Having never snuck out myself when I was younger (I promise Mum), I can only look at this from a mothers perspective. A mother has so many fears for their children and try with all their power to keep their children safe. Sneaking out of home means the protection is no longer there and the child is at the mercy of the outside world. By explaining to your daughter your fears, your concerns, your worries, maybe she will understand the vulnerable position she puts herself into by sneaking out and not letting anyone know where she is. Tell her that if she wants to be treated like an adult (by being allowed to go out), then she needs to act like an adult at home and that begins with mutual respect. When she respects you and your rules, you as the parent can respect her needs to venture out into the world and gain some independence. Natalie xx

Girls ♥ Talk

Girls ♥ Talk

My mum doesn’t like my boyfriend? Any tips on how to make them get along?

In the end, who you want to date is ultimately your decision but obviously it is nice to have approval from your parents. Ask yourself this before you accuse her of not liking your boyfriend –  Is it my boyfriend she doesn’t like or is it the idea of me dating? If it’s the latter then you need to discuss how you both feel about dating, make sure you let her know that he is important to you. If it’s your boyfriend, then you need to talk to her about how you feel about him and help her understand that he is important. Ashlea

When children grow up and begin to date, it can be a scary time for everyone. Some parents will always believe no one is good enough for their little girl and maybe this is what your mum thinks. However, sometimes it is because the person you have chosen is not treating you in the way your parents think you should be treated. Look at the relationship from someone else’s point of view to see if you think you are being treated like girlfriend should be treated. If you think you are not being treated with respect, maybe its time to rethink the relationship. If you think you are being treated correctly, talk to Mum, tell her your concerns and why you think she is treating your boyfriend unfairly. Taking relationships slowly, so everyone can adjust to the new situation can help everyone feel at ease. Natalie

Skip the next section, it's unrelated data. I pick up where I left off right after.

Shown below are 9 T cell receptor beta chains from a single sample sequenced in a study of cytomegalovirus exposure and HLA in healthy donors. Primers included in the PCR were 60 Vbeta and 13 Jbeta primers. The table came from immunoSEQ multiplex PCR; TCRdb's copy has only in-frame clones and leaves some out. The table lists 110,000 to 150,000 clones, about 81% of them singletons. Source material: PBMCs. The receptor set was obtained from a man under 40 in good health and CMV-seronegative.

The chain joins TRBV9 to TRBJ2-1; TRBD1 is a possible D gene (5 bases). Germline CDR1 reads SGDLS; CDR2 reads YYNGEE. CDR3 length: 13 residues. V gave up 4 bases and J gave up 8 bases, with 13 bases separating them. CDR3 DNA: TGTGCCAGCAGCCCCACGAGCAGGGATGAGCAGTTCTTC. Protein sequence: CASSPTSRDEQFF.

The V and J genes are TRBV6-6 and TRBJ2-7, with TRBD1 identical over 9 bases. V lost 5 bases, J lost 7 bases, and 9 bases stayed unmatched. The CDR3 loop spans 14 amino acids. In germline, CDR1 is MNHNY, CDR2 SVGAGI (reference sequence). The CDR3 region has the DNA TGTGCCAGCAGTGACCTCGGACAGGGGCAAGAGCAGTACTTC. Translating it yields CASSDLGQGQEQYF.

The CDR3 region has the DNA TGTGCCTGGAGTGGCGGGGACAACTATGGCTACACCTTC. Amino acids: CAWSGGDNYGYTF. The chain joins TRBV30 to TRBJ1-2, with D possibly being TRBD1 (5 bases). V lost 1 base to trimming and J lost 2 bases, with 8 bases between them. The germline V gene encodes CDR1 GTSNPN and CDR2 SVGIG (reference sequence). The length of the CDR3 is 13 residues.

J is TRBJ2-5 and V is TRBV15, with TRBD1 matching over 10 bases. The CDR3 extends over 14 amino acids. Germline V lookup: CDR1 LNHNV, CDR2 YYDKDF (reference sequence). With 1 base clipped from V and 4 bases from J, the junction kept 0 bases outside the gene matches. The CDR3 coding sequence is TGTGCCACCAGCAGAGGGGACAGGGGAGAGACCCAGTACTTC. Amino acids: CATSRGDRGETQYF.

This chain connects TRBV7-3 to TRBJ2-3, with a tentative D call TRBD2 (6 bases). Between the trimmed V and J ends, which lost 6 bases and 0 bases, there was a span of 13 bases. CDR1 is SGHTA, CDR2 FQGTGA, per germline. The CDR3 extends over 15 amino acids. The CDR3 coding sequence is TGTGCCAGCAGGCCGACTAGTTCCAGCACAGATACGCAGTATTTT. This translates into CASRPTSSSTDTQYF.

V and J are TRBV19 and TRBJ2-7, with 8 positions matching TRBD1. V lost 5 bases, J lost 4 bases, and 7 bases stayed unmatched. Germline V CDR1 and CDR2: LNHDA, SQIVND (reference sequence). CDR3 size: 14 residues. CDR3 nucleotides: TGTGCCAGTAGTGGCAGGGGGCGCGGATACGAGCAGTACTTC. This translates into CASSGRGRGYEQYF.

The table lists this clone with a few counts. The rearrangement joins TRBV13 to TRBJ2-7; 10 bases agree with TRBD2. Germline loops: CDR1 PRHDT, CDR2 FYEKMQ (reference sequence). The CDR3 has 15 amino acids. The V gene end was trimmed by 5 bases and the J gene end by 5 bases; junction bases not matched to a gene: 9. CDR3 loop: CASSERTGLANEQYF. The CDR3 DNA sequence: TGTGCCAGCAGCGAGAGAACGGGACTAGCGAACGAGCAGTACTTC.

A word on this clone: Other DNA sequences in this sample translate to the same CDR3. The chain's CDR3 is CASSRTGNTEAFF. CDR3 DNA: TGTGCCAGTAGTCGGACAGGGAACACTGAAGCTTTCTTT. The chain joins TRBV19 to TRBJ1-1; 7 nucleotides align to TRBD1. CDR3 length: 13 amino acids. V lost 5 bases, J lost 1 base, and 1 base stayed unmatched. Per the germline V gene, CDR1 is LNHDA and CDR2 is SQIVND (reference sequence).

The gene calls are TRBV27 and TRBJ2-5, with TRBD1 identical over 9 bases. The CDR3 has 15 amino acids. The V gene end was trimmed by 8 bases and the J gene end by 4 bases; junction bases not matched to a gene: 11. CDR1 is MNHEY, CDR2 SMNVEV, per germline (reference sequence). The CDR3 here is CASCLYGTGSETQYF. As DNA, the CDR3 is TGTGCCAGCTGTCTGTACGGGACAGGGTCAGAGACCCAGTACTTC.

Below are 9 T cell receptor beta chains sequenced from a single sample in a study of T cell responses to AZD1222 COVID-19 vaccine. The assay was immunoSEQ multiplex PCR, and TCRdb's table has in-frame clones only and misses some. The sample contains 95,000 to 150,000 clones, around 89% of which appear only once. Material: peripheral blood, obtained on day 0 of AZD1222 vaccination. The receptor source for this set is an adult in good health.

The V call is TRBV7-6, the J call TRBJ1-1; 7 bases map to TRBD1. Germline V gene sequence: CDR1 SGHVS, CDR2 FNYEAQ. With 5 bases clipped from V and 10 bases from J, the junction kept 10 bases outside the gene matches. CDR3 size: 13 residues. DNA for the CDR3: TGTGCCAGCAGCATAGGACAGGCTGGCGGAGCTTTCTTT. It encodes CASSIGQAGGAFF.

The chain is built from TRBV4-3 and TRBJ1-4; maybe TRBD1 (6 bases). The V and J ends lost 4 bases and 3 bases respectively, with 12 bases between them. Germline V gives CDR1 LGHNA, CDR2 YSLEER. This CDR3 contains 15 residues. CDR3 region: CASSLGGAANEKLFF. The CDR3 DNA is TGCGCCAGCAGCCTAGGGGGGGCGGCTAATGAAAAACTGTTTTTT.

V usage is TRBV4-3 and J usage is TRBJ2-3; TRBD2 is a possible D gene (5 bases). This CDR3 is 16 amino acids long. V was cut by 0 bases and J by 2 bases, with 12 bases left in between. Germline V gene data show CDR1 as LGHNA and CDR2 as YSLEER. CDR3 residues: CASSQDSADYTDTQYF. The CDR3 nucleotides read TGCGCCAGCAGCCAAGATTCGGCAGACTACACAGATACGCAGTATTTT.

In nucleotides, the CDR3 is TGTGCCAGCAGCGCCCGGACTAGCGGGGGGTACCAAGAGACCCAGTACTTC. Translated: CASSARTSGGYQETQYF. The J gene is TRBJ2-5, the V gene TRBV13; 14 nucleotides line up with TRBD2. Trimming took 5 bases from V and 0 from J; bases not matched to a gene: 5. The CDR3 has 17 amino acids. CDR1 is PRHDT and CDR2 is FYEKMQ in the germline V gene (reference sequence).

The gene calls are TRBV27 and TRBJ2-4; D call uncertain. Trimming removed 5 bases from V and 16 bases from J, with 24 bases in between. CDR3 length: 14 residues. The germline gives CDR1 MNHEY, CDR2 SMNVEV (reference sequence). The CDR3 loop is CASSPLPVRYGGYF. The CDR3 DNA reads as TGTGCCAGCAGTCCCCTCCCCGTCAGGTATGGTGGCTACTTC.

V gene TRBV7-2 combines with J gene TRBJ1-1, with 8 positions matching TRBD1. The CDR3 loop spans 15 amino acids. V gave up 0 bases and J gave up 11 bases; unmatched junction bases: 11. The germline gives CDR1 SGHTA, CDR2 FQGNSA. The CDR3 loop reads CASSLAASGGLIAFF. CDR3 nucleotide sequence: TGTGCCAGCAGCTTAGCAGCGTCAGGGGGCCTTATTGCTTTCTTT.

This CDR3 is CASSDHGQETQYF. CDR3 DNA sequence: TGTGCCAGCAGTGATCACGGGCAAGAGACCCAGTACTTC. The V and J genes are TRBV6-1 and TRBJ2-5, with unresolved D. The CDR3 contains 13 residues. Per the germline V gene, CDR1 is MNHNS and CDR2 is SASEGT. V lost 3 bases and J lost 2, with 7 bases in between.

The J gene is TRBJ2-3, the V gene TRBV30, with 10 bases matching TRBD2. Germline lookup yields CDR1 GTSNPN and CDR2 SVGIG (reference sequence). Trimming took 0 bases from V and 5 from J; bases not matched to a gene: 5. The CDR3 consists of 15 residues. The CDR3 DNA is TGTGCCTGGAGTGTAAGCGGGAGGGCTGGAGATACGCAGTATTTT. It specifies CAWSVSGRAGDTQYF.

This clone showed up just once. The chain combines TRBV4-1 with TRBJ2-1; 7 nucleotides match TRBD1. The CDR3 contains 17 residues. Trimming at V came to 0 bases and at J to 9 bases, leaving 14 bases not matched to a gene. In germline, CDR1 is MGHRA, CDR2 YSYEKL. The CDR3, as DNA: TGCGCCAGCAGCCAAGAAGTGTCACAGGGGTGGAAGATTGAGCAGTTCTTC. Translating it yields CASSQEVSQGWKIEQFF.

Girls ♥ Talk

Girls ♥ Talk

My daughter is talking to someone online and I’m getting worried because I don’t know the person. What should I do?

Well first off, you need to clear up whether or not SHE knows the person she’s talking to. If she knows the person then, as long as they aren’t someone that is totally inappropriate for a teenage girl to talk to, you shouldn’t worry. Let her have her space online but if you still are not comfortable, talk to her about online safety and making sure she’s being smart. If she is talking to someone who you both know could be a danger, immediately sit her down and talk to her, (not in a condescending way) about the position she may have put herself in and how to be smarter next time. If you are really worried, contact the police. Ashlea

Very scary I know. I love Ashlea’s advice and think clear communication is the first step. We have experienced this situation with a friend and it wasn’t a nice situation. Explain to your daughter that talking to someone online they do not know is like opening the front door of your house to a stranger and letting them inside. Would she do that? I don’t think so. Make her understand that not every person online is telling the truth and she only wants to communicate with those people who will care for her needs – therefore someone she knows and likes.